Are you feeling like you are not adding lean muscle mass fast enough? You are not alone. That feeling is very common amongst lifters and bodybuilders. While there are plenty of reasons for not building muscle fast enough, there are some proven solutions to ensure that you are maximizing muscle gains.
Use Compound Movements
I have said it before and I will say it again, your mass building routines should consist of primarily compound movements, which involve more than one muscle group or joint. Examples of compound exercises include squats, deadlifts and bench presses.
Compound exercises are very challenging both mentally and physically, but are worth every second of hard work that you put into them. Deadlifts make backs thick, which squats work so many various body parts. Only when you learn to embrace these often hated exercises will you truly benefit from them.
Stay Within Your Target Rep Ranges
To build mass, you want to stay within the optimal target rep ranges. For most exercises, between 8 and 12 reps are the best rep ranges to add mass. Some exercises have more of a 12 – 15 rep range, but this is mostly for legs and forearms.
Work to Failure
Many lifters do not work to failure. The point of failure is when you have done the last possible rep that you can with the weight on the bar. If you are performing a bench press with a specific weight, failure is when your body can no longer lift the weight even one more time without assistance. Most lifters will stop before this point whether it is from laziness or from not having a spotter. The last few reps are the ones that matter the most. One of my favorite sayings that I live by is that the set starts when the pain starts. Force those last few reps out and you will be surprised at the results.
Bodybuilding is a Marathon – Not a Sprint
Bodybuilding requires 100% effort from both your workouts and your diet 100% of the time. Cheating in the gym or in the kitchen will only hurt you. Your body is the proof. If you cheat, it will show. It really is that simple. Bodybuilding is a lifestyle, not a program with a start and end date. You can make gains in weeks, but if you think that those gains will remain with you the rest of your life without further working out, you are sadly mistaken. Bodybuilding is a lifetime lifestyle change. It is not for everyone, but if you are up to the task and fully embrace this lifestyle change, it will be the most rewarding change that you ever make in your life.
Work Out Regularly
This one seems a little obvious, but the fact of the matter is that some people do not get it. Do not skip workouts for extended periods of time unless you are deloading. If you are on a 5 day split routine work out all 5 days. If you find that you are missing workouts, think about switching to a 4 day split instead. Keep your workouts regular and efficient.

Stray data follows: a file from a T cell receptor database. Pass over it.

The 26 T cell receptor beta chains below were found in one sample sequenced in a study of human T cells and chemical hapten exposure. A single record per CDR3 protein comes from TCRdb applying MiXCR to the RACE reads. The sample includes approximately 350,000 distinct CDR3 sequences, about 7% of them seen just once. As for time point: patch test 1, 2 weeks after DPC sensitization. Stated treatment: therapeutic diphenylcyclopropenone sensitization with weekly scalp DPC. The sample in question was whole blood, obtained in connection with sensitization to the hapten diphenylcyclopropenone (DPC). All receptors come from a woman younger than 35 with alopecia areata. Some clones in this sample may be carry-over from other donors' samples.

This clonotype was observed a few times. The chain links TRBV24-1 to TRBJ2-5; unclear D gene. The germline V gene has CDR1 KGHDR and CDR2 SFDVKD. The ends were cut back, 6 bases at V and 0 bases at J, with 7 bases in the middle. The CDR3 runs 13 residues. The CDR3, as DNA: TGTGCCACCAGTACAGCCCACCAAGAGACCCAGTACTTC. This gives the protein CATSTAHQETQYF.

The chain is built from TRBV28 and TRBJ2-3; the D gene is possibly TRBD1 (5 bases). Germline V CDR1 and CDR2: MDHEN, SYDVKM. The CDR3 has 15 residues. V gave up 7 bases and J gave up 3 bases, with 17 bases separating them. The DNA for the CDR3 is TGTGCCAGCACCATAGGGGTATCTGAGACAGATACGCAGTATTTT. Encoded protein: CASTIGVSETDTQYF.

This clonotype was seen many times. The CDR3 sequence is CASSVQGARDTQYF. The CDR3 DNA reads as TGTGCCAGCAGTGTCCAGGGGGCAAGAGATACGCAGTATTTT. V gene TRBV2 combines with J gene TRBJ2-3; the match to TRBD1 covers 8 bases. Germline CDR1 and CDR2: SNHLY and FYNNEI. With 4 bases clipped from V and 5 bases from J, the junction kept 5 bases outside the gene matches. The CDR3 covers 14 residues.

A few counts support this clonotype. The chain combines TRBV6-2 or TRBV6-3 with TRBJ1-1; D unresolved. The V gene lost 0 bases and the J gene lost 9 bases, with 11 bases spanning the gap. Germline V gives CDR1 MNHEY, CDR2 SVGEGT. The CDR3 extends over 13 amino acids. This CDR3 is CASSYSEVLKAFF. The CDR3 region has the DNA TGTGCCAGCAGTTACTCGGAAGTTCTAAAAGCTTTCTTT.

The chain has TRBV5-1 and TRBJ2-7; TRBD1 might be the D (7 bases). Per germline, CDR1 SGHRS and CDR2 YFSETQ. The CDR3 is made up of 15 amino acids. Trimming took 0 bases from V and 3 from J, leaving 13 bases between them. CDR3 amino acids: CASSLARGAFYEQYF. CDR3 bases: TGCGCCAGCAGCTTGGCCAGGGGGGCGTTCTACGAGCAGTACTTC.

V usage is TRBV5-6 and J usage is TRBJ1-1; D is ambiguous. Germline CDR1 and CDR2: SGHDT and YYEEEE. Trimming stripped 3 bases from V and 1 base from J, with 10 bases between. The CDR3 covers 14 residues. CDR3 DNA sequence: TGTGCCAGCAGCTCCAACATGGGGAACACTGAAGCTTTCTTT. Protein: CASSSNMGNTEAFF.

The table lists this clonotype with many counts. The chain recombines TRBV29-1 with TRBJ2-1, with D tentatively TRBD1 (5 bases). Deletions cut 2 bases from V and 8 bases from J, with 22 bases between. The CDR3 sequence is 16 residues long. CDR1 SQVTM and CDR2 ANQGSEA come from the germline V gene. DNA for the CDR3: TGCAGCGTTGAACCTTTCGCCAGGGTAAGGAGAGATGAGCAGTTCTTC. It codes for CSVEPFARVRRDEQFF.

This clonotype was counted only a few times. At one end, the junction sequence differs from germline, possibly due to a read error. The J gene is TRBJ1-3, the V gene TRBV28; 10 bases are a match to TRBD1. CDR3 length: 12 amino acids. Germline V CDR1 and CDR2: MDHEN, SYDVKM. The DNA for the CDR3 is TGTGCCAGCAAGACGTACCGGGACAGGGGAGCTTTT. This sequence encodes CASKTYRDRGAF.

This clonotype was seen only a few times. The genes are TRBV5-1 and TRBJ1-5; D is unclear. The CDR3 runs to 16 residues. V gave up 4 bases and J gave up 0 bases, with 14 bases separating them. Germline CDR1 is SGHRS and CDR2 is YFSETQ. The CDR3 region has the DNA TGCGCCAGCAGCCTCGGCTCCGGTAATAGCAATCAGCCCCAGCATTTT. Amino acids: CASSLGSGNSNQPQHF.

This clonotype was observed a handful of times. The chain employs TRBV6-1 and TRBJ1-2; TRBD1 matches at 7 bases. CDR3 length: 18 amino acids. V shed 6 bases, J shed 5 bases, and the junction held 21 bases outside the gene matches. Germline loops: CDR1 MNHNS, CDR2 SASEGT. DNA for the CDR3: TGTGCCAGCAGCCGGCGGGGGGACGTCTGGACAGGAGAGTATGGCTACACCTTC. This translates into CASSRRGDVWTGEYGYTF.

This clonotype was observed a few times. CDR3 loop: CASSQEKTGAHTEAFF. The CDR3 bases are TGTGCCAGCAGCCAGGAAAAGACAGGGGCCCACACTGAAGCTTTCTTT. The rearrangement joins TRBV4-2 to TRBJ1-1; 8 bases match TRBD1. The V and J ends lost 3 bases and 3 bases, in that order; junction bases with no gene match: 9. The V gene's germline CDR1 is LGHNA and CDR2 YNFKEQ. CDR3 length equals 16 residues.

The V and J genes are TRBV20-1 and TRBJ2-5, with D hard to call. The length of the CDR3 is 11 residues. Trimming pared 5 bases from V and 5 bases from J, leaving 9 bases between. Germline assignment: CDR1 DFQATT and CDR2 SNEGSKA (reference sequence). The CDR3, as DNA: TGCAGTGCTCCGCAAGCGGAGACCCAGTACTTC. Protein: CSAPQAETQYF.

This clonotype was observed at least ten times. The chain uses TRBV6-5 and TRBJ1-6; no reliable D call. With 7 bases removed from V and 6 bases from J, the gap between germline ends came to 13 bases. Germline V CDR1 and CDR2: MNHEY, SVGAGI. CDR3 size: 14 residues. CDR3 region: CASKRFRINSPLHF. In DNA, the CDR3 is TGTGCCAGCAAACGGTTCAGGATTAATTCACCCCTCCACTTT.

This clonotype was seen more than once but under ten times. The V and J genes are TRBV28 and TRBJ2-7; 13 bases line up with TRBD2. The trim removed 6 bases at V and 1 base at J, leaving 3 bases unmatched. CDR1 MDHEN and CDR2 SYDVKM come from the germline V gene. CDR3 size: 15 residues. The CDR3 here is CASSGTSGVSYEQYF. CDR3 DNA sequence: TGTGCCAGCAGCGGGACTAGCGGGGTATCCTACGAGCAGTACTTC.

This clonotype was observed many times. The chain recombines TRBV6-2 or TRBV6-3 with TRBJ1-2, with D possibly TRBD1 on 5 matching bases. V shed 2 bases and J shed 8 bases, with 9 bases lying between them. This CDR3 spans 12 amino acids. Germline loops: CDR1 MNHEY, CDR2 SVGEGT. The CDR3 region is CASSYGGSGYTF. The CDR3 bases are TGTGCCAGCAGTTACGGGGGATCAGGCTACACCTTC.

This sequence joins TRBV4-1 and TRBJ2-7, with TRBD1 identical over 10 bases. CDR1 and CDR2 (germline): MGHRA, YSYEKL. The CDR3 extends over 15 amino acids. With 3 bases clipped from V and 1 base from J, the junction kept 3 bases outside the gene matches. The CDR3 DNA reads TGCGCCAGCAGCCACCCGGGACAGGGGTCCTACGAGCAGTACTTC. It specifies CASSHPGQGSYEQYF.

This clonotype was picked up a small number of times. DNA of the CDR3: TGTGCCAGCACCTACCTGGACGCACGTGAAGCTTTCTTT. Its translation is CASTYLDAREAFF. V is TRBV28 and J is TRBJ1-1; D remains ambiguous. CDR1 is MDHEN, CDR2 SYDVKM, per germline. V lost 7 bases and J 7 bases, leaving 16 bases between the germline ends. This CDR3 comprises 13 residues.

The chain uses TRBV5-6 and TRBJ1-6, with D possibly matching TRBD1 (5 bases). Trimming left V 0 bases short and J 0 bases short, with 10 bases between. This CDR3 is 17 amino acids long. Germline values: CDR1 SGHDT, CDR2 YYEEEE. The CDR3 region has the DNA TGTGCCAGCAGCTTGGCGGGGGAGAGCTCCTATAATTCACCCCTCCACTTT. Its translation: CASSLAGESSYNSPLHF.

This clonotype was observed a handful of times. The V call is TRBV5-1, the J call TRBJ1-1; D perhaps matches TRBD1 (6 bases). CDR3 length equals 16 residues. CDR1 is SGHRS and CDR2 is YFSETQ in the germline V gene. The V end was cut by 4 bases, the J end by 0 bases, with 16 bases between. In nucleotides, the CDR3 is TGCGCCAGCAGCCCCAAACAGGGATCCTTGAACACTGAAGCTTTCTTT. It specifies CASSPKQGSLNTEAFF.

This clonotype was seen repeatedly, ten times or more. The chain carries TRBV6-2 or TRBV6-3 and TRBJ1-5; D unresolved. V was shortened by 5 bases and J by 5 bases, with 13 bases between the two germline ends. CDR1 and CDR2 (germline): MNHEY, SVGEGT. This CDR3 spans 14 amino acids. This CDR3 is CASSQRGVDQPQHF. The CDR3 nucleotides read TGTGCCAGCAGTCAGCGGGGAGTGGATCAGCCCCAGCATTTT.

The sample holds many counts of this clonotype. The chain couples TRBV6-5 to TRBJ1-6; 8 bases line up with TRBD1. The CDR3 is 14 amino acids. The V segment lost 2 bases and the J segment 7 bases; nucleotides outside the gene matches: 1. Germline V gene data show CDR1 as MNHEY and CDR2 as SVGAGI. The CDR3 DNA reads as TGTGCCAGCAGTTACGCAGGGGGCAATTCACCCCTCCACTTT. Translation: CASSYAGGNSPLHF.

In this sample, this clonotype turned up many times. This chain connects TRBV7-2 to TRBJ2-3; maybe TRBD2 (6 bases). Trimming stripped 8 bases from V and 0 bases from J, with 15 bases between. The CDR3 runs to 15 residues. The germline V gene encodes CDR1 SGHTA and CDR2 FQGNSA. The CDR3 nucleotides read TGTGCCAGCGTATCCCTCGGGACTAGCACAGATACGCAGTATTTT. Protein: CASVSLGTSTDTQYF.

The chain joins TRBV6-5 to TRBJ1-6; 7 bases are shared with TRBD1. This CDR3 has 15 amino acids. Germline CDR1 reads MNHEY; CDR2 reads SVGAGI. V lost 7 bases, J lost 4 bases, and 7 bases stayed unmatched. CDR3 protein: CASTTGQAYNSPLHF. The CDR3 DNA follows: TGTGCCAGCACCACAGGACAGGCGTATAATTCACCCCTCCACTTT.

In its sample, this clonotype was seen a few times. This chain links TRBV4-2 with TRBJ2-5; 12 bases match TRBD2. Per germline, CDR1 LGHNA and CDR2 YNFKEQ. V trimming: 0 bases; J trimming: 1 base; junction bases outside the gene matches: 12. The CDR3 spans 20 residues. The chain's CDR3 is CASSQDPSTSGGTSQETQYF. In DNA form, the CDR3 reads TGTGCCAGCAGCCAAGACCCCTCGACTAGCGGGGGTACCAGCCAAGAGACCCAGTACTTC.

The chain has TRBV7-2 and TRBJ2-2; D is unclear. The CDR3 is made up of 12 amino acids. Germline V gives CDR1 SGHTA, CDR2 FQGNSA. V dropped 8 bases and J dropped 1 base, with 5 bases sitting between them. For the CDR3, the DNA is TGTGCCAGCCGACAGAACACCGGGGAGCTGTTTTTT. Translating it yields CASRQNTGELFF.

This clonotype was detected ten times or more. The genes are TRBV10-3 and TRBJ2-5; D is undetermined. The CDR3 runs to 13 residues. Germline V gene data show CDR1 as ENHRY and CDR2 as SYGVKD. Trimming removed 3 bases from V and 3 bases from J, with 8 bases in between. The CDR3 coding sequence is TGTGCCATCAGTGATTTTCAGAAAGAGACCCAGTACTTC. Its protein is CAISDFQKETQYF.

Eat to Maximize Gains
This is another one that seems a little obvious, but bodybuilding novices do not understand the importance of hitting their macros. Everyone has their comfort zone that they want to stick to in order to maximize gains. How many macros you need depends on the level of your workouts and your workout experience. Newer lifters will add mass easier than more experienced lifters. This is a proven fact assuming that all things are equal (same person with the same workouts).
Stick to Your Workout
It is very tempting for lifters to try new lifts and/or programs. Try to avoid the temptation as much as possible. While I switch things up every few months, I try and maintain the same workouts for a minimum of 2 months, and most of the time even longer. As we stressed above, stick to compound movements for the majority of your workouts, but it is perfectly fine to add isolation exercises into the mix as well. Maintain the same workout for a few months before trying something new.
As an example, I work my back twice per week. On Tuesdays, I will work out my back, traps, biceps and forearms. I will do the following:
|Barbell Bent Over Row||4|
|Barbell Reverse Grip Bent Over Row||4|
|Close Grip Reverse Lat Pulldown||4|
|Barbell Upright Row||4|
|Barbell Shrug Behind the Back||3|
|Barbell Drag Curl||3|
|Close Grip Preacher Curl||3|
|Alternate Hammer Curl||3|
|Barbell Wrist Curl||3|
I will perform this workout (give or take extra or less sets depending on how the workout is going) every Tuesday for 3 months before altering it. Even when I alter it, I may only switch out one exercise for another or switch the order in which I do the exercises.
The point of this is to stay the course for as long as I can until the workout becomes stagnant and I am no longer seeing gains. Once I plateau, I will think about switching things around.
Just keep in mind that adding mass is not difficult when you follow the tips above.